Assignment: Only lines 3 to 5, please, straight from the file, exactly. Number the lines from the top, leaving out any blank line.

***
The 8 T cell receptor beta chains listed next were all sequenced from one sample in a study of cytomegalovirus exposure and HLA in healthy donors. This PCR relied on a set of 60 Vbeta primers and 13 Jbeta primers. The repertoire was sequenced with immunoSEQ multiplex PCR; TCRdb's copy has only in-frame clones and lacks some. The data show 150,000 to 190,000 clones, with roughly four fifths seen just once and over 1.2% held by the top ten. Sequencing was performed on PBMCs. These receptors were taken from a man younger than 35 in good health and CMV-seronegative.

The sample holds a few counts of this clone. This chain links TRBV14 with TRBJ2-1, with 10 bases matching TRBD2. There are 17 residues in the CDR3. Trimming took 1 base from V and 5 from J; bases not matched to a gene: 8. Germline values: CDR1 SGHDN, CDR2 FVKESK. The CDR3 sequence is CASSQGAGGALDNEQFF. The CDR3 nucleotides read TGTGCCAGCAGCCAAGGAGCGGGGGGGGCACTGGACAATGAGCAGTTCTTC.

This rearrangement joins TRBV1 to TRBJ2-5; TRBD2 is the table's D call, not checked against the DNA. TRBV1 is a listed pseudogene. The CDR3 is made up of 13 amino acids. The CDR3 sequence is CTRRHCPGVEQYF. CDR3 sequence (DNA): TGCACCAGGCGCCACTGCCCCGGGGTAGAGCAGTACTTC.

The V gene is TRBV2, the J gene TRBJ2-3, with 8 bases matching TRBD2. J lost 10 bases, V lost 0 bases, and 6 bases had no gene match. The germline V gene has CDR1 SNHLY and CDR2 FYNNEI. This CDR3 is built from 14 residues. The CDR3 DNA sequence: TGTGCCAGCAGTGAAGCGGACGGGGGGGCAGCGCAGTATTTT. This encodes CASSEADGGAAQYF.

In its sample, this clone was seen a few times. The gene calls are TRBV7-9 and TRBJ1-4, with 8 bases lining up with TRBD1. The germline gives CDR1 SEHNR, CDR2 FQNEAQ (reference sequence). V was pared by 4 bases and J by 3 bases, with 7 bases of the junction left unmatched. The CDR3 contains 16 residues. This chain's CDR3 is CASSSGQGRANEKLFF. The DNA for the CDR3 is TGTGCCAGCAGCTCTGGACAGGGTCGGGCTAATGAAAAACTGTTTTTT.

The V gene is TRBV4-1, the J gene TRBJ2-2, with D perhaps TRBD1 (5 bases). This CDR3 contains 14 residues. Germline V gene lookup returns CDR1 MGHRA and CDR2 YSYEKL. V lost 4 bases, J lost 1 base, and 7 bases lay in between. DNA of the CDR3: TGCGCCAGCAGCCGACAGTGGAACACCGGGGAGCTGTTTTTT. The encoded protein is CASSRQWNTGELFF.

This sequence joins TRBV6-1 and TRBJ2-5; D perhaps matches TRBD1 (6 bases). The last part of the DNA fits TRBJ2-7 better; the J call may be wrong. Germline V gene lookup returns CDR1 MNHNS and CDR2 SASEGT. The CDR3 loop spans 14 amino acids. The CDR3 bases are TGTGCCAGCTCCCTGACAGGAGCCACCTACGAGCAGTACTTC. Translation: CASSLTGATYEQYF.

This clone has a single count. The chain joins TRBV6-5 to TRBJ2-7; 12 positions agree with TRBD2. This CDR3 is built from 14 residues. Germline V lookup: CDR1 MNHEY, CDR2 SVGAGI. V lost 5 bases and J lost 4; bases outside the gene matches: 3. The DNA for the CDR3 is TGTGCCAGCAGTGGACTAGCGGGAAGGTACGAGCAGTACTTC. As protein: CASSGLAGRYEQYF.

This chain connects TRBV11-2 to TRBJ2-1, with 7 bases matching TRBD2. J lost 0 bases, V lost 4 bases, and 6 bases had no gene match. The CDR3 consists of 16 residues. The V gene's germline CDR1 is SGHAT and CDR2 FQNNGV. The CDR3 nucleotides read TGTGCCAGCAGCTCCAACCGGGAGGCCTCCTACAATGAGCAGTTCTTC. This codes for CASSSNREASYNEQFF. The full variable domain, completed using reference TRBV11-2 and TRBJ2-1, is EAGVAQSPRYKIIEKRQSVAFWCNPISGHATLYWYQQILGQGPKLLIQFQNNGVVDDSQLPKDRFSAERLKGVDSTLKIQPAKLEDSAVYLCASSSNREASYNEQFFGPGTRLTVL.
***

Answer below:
This rearrangement joins TRBV1 to TRBJ2-5; TRBD2 is the table's D call, not checked against the DNA. TRBV1 is a listed pseudogene. The CDR3 is made up of 13 amino acids. The CDR3 sequence is CTRRHCPGVEQYF. CDR3 sequence (DNA): TGCACCAGGCGCCACTGCCCCGGGGTAGAGCAGTACTTC.

The V gene is TRBV2, the J gene TRBJ2-3, with 8 bases matching TRBD2. J lost 10 bases, V lost 0 bases, and 6 bases had no gene match. The germline V gene has CDR1 SNHLY and CDR2 FYNNEI. This CDR3 is built from 14 residues. The CDR3 DNA sequence: TGTGCCAGCAGTGAAGCGGACGGGGGGGCAGCGCAGTATTTT. This encodes CASSEADGGAAQYF.

In its sample, this clone was seen a few times. The gene calls are TRBV7-9 and TRBJ1-4, with 8 bases lining up with TRBD1. The germline gives CDR1 SEHNR, CDR2 FQNEAQ (reference sequence). V was pared by 4 bases and J by 3 bases, with 7 bases of the junction left unmatched. The CDR3 contains 16 residues. This chain's CDR3 is CASSSGQGRANEKLFF. The DNA for the CDR3 is TGTGCCAGCAGCTCTGGACAGGGTCGGGCTAATGAAAAACTGTTTTTT.